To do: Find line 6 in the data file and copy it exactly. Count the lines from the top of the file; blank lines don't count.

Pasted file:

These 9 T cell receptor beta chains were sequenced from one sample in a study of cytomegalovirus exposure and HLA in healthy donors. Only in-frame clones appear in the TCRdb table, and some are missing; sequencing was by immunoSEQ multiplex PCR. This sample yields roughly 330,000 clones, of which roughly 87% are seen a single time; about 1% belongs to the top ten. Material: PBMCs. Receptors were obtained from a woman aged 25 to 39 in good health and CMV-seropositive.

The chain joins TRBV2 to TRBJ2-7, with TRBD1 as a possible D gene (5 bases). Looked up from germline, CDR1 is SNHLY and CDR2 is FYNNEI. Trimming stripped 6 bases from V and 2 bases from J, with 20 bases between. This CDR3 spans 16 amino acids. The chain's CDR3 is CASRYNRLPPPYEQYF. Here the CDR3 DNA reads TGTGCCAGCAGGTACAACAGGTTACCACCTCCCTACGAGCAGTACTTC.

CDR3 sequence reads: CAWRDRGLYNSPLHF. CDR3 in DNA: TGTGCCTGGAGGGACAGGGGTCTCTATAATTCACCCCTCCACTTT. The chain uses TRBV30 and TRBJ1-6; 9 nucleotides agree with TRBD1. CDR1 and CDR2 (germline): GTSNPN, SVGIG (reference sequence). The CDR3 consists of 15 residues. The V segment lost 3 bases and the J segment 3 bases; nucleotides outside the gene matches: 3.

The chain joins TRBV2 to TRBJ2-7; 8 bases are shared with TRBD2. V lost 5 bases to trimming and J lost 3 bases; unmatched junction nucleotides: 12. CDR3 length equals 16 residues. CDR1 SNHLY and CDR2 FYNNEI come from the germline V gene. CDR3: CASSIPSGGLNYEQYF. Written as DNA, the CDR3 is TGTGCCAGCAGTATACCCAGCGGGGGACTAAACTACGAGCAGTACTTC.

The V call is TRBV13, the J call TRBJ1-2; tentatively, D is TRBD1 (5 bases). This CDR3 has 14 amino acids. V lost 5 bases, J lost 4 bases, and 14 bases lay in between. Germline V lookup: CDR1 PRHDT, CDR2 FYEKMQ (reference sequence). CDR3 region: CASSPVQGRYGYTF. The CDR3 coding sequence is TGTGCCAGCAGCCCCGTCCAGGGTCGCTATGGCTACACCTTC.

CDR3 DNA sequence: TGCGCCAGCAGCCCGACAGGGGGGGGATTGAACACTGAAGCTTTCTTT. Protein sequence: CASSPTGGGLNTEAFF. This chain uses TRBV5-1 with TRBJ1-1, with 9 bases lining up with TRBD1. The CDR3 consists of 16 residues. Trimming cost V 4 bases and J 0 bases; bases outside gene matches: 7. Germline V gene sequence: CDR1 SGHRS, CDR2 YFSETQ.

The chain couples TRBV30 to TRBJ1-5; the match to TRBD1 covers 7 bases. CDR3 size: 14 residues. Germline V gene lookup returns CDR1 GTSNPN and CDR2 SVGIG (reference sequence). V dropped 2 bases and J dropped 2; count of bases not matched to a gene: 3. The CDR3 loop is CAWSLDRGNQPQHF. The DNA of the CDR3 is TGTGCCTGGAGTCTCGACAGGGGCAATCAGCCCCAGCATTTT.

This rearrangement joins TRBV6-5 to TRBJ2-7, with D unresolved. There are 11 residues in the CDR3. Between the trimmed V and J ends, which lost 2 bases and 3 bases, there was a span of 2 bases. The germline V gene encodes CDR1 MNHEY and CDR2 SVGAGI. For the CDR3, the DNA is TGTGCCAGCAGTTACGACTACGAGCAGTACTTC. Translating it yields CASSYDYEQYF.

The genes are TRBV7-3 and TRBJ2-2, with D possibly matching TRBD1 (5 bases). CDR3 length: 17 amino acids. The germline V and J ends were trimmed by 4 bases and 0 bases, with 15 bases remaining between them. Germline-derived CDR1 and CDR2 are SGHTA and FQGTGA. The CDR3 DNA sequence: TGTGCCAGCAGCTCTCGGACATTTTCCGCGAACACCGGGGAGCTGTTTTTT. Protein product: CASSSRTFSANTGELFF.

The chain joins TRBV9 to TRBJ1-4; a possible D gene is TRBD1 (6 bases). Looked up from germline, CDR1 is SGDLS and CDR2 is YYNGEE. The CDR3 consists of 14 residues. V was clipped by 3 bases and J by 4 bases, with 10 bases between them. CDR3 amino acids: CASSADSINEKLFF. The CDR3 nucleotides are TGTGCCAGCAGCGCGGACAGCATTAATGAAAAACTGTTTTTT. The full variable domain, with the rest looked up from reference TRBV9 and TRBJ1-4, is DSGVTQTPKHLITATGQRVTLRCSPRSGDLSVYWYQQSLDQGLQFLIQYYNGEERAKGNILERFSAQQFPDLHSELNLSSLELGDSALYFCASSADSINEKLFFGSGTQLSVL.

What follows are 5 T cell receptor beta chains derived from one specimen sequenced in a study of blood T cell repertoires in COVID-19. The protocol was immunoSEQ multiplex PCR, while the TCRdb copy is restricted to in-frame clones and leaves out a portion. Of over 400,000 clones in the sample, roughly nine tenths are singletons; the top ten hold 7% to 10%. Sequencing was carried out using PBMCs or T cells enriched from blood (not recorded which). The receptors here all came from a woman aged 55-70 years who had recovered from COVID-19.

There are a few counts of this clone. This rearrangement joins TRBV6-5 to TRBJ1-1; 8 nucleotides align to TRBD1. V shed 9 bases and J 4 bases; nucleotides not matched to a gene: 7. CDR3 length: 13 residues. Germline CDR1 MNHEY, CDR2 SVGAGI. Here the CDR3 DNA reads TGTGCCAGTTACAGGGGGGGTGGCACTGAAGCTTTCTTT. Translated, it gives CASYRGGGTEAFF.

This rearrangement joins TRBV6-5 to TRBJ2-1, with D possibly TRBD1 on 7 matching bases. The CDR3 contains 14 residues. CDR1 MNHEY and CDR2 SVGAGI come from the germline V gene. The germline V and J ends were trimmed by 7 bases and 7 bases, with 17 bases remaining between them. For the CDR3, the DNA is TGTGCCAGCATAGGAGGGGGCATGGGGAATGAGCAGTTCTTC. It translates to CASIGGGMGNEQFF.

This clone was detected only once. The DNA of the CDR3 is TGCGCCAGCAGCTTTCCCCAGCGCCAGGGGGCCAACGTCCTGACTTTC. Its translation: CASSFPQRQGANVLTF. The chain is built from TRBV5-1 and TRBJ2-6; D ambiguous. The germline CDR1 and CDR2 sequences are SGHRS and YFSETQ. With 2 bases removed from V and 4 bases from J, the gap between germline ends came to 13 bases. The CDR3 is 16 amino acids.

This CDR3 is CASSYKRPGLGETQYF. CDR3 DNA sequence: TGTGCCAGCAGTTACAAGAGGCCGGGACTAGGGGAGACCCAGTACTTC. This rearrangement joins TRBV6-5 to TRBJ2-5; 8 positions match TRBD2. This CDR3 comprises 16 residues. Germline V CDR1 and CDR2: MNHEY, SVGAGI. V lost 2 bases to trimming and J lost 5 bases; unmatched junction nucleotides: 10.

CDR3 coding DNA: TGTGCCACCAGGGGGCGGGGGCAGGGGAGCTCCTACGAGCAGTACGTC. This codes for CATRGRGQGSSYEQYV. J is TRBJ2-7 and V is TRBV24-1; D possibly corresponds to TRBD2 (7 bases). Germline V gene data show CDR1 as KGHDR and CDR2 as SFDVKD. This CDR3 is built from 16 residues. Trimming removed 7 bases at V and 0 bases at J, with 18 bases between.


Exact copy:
CDR3 DNA sequence: TGCGCCAGCAGCCCGACAGGGGGGGGATTGAACACTGAAGCTTTCTTT. Protein sequence: CASSPTGGGLNTEAFF. This chain uses TRBV5-1 with TRBJ1-1, with 9 bases lining up with TRBD1. The CDR3 consists of 16 residues. Trimming cost V 4 bases and J 0 bases; bases outside gene matches: 7. Germline V gene sequence: CDR1 SGHRS, CDR2 YFSETQ.